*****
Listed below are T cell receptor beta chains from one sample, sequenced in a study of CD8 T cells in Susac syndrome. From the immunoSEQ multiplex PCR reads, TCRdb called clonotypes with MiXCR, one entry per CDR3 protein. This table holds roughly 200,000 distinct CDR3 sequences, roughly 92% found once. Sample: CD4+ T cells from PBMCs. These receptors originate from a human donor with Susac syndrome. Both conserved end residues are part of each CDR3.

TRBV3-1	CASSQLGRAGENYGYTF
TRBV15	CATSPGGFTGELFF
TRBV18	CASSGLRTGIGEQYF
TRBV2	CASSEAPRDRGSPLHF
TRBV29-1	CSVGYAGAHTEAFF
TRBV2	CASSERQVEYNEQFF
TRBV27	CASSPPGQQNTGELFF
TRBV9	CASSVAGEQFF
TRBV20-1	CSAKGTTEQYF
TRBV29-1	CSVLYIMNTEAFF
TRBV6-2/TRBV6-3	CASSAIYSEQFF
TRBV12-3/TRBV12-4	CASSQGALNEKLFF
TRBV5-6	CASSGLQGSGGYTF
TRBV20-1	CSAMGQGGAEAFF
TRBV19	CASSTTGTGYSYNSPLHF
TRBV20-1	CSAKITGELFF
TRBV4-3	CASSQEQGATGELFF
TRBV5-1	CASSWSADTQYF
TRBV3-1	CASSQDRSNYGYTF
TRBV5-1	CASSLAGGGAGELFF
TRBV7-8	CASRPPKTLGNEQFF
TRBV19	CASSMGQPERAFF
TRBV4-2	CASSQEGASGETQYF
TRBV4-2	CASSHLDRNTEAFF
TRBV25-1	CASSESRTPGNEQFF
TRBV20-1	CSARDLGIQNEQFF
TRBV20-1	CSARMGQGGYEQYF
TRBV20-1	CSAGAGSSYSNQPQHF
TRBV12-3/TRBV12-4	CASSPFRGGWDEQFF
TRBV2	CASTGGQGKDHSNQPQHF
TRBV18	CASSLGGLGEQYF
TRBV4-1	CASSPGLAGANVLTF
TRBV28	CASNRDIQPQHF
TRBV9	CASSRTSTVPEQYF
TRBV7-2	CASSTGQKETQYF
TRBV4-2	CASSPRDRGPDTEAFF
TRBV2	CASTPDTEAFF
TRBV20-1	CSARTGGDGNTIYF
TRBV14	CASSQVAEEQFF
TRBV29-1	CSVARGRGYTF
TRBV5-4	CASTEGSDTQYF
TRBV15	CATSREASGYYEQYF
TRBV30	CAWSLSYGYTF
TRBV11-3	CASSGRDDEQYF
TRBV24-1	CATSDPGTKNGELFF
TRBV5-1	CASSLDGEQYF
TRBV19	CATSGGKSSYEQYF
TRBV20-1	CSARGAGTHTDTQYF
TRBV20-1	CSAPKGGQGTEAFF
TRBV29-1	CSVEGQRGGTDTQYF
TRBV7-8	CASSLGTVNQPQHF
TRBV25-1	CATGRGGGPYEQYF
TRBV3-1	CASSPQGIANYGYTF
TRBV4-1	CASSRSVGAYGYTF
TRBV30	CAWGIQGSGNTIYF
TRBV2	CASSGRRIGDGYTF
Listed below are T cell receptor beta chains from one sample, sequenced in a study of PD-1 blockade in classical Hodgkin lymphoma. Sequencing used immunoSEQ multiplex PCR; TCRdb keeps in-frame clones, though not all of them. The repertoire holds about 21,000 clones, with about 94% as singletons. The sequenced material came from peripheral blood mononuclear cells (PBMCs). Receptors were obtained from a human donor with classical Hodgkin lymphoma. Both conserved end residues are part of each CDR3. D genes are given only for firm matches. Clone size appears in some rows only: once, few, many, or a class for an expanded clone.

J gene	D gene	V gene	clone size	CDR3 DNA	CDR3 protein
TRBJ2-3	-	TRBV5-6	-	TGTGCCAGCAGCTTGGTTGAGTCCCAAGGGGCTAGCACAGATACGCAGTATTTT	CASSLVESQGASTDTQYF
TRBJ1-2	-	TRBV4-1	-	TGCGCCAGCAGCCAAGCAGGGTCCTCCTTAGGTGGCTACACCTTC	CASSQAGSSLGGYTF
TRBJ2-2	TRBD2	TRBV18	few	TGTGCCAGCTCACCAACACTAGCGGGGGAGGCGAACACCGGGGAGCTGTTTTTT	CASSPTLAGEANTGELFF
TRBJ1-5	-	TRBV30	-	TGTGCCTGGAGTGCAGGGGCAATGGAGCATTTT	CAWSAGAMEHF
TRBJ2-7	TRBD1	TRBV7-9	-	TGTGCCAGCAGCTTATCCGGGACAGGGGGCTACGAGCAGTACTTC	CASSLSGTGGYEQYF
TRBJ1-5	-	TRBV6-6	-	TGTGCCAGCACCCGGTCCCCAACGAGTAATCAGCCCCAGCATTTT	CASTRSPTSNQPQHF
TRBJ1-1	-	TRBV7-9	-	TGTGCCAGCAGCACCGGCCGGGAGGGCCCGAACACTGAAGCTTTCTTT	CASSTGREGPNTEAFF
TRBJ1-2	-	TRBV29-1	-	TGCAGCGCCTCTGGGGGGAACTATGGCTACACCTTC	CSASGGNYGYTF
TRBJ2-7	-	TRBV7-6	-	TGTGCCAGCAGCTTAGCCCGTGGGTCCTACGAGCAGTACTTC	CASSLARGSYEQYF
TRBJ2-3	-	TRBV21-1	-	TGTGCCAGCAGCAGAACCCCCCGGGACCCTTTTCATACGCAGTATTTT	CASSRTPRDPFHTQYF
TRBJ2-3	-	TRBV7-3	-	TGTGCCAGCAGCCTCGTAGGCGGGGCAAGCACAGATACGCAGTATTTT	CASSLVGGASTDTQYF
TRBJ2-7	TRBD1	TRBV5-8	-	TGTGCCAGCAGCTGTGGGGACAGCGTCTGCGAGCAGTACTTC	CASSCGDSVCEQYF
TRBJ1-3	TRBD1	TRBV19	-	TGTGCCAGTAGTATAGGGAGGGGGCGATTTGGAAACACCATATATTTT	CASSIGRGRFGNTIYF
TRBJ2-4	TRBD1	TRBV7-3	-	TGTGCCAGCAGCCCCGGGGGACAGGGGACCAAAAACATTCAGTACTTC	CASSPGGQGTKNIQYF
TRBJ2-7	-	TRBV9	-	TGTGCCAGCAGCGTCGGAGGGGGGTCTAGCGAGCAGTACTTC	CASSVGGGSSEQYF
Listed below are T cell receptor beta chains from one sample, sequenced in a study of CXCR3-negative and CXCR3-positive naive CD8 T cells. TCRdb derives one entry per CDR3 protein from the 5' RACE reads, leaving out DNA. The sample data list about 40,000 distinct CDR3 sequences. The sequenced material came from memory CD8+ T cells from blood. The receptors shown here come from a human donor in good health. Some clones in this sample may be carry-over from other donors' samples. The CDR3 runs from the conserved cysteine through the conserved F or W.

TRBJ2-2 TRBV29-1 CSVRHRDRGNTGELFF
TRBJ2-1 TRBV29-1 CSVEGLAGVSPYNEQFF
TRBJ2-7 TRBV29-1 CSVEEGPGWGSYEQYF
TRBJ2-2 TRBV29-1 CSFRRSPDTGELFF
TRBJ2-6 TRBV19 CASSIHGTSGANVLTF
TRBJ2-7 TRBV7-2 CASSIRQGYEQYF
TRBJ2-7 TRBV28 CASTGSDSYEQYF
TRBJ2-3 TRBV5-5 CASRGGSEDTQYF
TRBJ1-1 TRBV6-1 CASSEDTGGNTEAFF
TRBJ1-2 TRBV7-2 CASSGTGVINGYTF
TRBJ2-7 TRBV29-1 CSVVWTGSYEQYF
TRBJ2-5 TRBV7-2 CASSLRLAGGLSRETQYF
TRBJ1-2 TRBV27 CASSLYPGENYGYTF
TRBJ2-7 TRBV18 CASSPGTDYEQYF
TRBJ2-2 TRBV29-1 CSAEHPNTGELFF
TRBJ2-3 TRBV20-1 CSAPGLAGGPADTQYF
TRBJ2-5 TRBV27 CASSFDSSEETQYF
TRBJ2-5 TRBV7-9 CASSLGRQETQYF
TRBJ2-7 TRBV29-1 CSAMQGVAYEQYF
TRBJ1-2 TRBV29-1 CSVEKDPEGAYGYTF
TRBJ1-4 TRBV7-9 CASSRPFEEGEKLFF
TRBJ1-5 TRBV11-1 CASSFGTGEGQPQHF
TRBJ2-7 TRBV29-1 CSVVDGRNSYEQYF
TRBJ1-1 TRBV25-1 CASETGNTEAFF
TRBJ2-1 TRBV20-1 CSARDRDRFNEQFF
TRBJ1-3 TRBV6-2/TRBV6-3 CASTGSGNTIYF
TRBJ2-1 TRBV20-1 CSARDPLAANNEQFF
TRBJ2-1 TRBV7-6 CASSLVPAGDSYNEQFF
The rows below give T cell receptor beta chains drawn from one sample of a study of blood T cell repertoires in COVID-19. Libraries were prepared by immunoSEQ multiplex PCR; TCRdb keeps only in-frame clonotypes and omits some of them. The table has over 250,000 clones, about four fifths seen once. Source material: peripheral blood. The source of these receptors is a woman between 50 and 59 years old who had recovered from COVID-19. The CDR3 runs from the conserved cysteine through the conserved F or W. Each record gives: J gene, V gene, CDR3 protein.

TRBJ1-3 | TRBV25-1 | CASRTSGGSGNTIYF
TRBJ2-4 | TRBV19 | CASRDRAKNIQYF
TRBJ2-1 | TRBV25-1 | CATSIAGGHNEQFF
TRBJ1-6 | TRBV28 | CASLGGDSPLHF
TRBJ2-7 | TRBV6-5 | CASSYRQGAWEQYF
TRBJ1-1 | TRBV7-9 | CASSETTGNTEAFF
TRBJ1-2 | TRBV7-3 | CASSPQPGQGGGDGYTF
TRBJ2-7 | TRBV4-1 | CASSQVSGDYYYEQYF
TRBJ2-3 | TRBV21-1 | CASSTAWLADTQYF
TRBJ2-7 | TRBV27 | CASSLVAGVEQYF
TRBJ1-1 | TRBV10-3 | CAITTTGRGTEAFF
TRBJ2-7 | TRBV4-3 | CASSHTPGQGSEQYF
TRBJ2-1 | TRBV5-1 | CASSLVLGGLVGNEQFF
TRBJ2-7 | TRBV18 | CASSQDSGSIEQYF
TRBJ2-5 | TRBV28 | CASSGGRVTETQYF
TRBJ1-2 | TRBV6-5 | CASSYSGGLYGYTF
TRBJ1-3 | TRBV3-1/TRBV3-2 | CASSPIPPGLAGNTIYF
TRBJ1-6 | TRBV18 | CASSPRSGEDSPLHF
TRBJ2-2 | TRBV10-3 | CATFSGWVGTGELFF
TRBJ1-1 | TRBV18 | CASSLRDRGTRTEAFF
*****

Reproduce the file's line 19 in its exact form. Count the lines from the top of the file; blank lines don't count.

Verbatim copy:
TRBV5-1	CASSWSADTQYF